HEMINGWAY, ERNEST. Typed letter signed (''Ernest E. Hemingway'' in pencil) to Edna Gellhorn (''Dear Mother''), Finca Vigia, San Francisco de Paula, Cuba, n.d. [first half 1944?]. 2 pages, 4to, single-spaced on Finca Vigia imprinted letterheads, 31-word pencilled holograph closing by Hemingway, slight fold creases.
HEMINGWAY, ERNEST. Typed letter signed ("Ernest E. Hemingway" in pencil) to Edna Gellhorn ("Dear Mother"), Finca Vigia, San Francisco de Paula, Cuba, n.d. [first half 1944?]. 2 pages, 4to, single-spaced on Finca Vigia imprinted letterheads, 31-word pencilled holograph closing by Hemingway, slight fold creases.
THE BREAKING UP OF A MARRIAGE
A remarkable letter, written just after Martha Gellhorn returned to Cuba after a long overseas assignment, "...For a while I thought maybe she had paranoia. There were so many symptoms, loss of memory, distortions, delusions of grandeur, false accusations and inability to think about anything except one's self. But now I think she was just plain spoiled and the sort of inhuman selfishness could just be inhuman selfishness...mother Martha is a very changed girl. I don't mean the ghastly thing she had done to her insides (I must always keep her from knowing how terrible that is) but a sort of lack of moral sense that is frightening...She says things and writes me things that no one in their right mind could write unless they were inhuman. And it isn't that she is not being given what a wife should be given by her husband. Any time she want that she has all of that she wants. She loves the war; just as war; and says she never was happier in her life. Yet in all that time she was away she never saw one man, woman, nor child killed nor did she see a dead body...But it is bad luck to have given up one's children [as Hemingway did in marrying Martha], and put another, good, woman out of business [his ex-wife Pauline] and devoted ourself to some one and their writing and their career to have them come home and say the things that she has said and act as though there were no mutual obligations in a marriage that was as seriously undertaken as ours was..."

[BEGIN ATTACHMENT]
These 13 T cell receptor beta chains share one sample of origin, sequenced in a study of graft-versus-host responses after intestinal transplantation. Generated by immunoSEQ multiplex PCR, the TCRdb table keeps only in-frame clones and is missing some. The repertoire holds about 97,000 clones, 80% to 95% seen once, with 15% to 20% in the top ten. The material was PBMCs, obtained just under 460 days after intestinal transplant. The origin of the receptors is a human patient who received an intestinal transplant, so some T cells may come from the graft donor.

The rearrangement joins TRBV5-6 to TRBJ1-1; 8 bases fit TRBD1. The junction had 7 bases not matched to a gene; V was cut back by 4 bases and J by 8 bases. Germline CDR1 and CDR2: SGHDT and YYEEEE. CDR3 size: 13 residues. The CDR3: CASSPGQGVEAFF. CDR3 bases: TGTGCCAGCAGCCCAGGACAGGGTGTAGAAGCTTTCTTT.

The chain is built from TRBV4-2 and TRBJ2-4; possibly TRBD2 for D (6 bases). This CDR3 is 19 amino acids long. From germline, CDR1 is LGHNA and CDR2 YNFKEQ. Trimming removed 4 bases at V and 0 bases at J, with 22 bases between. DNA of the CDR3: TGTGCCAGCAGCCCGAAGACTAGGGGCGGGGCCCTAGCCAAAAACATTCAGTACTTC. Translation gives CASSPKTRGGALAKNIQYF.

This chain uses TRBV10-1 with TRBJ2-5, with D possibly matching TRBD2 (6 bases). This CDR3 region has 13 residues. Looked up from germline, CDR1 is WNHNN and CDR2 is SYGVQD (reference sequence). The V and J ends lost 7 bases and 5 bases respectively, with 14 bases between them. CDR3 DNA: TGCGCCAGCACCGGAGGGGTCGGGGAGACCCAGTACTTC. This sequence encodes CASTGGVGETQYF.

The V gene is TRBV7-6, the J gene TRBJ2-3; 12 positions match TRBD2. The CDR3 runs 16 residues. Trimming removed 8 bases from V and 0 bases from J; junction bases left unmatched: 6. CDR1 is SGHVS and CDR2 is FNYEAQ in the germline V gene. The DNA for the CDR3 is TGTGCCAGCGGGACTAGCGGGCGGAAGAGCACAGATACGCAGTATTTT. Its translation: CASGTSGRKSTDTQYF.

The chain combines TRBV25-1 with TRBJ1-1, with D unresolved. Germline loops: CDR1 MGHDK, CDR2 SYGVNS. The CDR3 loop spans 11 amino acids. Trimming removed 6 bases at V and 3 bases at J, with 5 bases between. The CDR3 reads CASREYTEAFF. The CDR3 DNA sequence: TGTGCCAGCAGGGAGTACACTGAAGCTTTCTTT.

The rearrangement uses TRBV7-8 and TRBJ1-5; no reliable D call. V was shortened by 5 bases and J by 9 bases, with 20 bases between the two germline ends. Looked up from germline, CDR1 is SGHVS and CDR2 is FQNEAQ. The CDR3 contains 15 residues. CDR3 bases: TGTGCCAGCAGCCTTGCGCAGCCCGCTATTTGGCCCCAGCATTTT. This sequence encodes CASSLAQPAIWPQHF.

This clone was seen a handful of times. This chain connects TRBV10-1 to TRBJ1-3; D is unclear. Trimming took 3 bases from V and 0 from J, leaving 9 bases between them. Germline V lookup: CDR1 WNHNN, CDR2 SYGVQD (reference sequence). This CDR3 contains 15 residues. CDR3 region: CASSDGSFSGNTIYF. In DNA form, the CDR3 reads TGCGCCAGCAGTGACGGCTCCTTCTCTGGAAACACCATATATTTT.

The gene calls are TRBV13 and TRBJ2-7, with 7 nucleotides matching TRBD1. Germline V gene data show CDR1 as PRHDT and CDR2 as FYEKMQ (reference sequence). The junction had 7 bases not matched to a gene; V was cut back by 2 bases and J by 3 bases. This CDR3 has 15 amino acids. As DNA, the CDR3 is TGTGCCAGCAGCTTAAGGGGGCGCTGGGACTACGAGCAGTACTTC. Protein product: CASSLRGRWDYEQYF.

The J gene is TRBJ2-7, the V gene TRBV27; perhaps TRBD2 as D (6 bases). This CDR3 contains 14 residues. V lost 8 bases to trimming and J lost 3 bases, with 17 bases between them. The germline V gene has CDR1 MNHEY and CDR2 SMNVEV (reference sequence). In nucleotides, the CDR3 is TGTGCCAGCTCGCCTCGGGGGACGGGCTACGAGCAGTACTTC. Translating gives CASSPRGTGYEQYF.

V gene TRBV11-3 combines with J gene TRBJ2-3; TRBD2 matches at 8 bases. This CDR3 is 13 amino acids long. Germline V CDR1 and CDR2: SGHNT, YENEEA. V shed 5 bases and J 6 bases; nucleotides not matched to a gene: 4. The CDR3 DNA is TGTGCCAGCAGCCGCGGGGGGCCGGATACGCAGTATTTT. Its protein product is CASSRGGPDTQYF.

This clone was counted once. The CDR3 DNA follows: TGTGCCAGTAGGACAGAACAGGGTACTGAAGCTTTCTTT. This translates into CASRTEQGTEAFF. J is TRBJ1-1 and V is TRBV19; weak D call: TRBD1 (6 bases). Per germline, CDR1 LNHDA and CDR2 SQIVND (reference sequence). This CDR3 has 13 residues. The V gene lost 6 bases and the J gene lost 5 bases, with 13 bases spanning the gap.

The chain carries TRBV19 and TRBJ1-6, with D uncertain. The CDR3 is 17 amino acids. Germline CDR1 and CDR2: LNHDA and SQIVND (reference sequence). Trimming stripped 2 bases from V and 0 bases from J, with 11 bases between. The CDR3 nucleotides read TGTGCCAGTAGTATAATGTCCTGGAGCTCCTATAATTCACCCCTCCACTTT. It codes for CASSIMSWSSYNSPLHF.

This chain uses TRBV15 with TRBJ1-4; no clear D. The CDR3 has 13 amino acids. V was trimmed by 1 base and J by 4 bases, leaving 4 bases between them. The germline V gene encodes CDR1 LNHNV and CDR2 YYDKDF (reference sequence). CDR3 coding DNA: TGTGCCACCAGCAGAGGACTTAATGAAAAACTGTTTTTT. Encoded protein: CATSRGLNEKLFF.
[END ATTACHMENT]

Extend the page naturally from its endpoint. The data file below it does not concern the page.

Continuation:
After further expressing his worries about Martha and discussing in detail her problems about money, Hemingway continues: "I've written you many letters about things that worried and upset me but never sent them because I thought I could just as well be in the wrong myself and I did not want to worry you. But it has reached a point where I have to send this letter. If she decided she didn't love me or loved some one else she should have written me decently about it and faced the practical consequences that it entailed. But to be constantly rude...I haven't changed at all except that I have learned to keep my temper better. And mother I'm not a monster and it is bad to be treated as one unless the person doing it is ill. And mother you musn't tell a man to leave his work and offer to work for Collier's and then have him do it and then accuse him of haveing [sic] tried to get in with Collier's in order to put you in an inferior position. That's not sane. I'm not a rival of Martha's nor ever have been. I've only always tried to help her. And now she suddenly comes back hating [sic] me. Her voice was full of hate when she spoke to me on the phone. But this isn't a letter of atrocity stories. I only want to know truly and honestly if you think Marty is absolutely sound mentally now. Because if she is then I am relieved from much responsability [sic]. If she isn't then I want to look after her as well as I can. Either way my life is ruined. And that is not a wild nor exagerated [sic] statement..."